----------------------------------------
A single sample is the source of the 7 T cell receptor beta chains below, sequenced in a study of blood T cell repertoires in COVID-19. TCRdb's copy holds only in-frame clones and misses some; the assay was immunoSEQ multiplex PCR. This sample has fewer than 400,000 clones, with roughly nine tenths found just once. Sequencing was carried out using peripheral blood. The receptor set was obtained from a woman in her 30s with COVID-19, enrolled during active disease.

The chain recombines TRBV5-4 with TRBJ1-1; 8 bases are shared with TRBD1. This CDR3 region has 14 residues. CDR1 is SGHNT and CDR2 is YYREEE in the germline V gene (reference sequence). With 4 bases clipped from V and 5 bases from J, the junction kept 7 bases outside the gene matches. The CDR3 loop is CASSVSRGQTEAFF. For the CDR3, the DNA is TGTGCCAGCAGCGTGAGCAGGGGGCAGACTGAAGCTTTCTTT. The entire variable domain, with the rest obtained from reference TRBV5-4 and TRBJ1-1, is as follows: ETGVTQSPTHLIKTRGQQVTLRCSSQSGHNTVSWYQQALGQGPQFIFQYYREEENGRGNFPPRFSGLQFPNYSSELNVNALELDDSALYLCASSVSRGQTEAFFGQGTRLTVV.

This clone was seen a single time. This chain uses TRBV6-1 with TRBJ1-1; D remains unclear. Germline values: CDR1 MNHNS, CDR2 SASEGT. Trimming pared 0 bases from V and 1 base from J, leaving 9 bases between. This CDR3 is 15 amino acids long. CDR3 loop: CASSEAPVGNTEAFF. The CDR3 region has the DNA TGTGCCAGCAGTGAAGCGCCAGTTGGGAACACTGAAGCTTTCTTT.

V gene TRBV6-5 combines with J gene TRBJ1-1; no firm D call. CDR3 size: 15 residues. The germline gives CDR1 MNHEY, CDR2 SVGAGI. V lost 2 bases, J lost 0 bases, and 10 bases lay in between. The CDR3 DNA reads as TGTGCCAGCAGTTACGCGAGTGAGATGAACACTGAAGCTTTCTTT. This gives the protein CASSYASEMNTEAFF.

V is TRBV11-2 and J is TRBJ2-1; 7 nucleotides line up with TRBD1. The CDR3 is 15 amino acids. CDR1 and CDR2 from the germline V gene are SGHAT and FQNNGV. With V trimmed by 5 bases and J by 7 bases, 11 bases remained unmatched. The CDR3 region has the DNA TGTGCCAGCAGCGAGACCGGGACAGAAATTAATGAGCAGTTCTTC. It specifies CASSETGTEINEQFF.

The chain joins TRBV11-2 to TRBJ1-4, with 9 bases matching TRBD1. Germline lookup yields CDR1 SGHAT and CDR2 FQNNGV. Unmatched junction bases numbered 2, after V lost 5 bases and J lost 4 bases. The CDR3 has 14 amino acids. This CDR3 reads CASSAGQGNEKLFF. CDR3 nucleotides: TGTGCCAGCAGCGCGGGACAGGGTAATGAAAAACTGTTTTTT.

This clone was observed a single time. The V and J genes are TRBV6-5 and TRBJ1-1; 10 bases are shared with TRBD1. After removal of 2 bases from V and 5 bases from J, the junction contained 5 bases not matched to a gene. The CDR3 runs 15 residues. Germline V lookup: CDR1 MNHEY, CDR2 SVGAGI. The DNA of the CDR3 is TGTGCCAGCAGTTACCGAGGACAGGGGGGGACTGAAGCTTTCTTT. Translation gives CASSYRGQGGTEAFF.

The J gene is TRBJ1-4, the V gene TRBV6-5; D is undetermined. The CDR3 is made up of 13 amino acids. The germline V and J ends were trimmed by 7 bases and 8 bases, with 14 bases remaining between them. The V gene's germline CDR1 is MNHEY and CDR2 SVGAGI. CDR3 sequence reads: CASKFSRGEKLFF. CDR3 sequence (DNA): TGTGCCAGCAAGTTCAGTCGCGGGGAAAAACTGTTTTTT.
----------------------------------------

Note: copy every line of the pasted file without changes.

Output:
A single sample is the source of the 7 T cell receptor beta chains below, sequenced in a study of blood T cell repertoires in COVID-19. TCRdb's copy holds only in-frame clones and misses some; the assay was immunoSEQ multiplex PCR. This sample has fewer than 400,000 clones, with roughly nine tenths found just once. Sequencing was carried out using peripheral blood. The receptor set was obtained from a woman in her 30s with COVID-19, enrolled during active disease.

The chain recombines TRBV5-4 with TRBJ1-1; 8 bases are shared with TRBD1. This CDR3 region has 14 residues. CDR1 is SGHNT and CDR2 is YYREEE in the germline V gene (reference sequence). With 4 bases clipped from V and 5 bases from J, the junction kept 7 bases outside the gene matches. The CDR3 loop is CASSVSRGQTEAFF. For the CDR3, the DNA is TGTGCCAGCAGCGTGAGCAGGGGGCAGACTGAAGCTTTCTTT. The entire variable domain, with the rest obtained from reference TRBV5-4 and TRBJ1-1, is as follows: ETGVTQSPTHLIKTRGQQVTLRCSSQSGHNTVSWYQQALGQGPQFIFQYYREEENGRGNFPPRFSGLQFPNYSSELNVNALELDDSALYLCASSVSRGQTEAFFGQGTRLTVV.

This clone was seen a single time. This chain uses TRBV6-1 with TRBJ1-1; D remains unclear. Germline values: CDR1 MNHNS, CDR2 SASEGT. Trimming pared 0 bases from V and 1 base from J, leaving 9 bases between. This CDR3 is 15 amino acids long. CDR3 loop: CASSEAPVGNTEAFF. The CDR3 region has the DNA TGTGCCAGCAGTGAAGCGCCAGTTGGGAACACTGAAGCTTTCTTT.

V gene TRBV6-5 combines with J gene TRBJ1-1; no firm D call. CDR3 size: 15 residues. The germline gives CDR1 MNHEY, CDR2 SVGAGI. V lost 2 bases, J lost 0 bases, and 10 bases lay in between. The CDR3 DNA reads as TGTGCCAGCAGTTACGCGAGTGAGATGAACACTGAAGCTTTCTTT. This gives the protein CASSYASEMNTEAFF.

V is TRBV11-2 and J is TRBJ2-1; 7 nucleotides line up with TRBD1. The CDR3 is 15 amino acids. CDR1 and CDR2 from the germline V gene are SGHAT and FQNNGV. With V trimmed by 5 bases and J by 7 bases, 11 bases remained unmatched. The CDR3 region has the DNA TGTGCCAGCAGCGAGACCGGGACAGAAATTAATGAGCAGTTCTTC. It specifies CASSETGTEINEQFF.

The chain joins TRBV11-2 to TRBJ1-4, with 9 bases matching TRBD1. Germline lookup yields CDR1 SGHAT and CDR2 FQNNGV. Unmatched junction bases numbered 2, after V lost 5 bases and J lost 4 bases. The CDR3 has 14 amino acids. This CDR3 reads CASSAGQGNEKLFF. CDR3 nucleotides: TGTGCCAGCAGCGCGGGACAGGGTAATGAAAAACTGTTTTTT.

This clone was observed a single time. The V and J genes are TRBV6-5 and TRBJ1-1; 10 bases are shared with TRBD1. After removal of 2 bases from V and 5 bases from J, the junction contained 5 bases not matched to a gene. The CDR3 runs 15 residues. Germline V lookup: CDR1 MNHEY, CDR2 SVGAGI. The DNA of the CDR3 is TGTGCCAGCAGTTACCGAGGACAGGGGGGGACTGAAGCTTTCTTT. Translation gives CASSYRGQGGTEAFF.

The J gene is TRBJ1-4, the V gene TRBV6-5; D is undetermined. The CDR3 is made up of 13 amino acids. The germline V and J ends were trimmed by 7 bases and 8 bases, with 14 bases remaining between them. The V gene's germline CDR1 is MNHEY and CDR2 SVGAGI. CDR3 sequence reads: CASKFSRGEKLFF. CDR3 sequence (DNA): TGTGCCAGCAAGTTCAGTCGCGGGGAAAAACTGTTTTTT.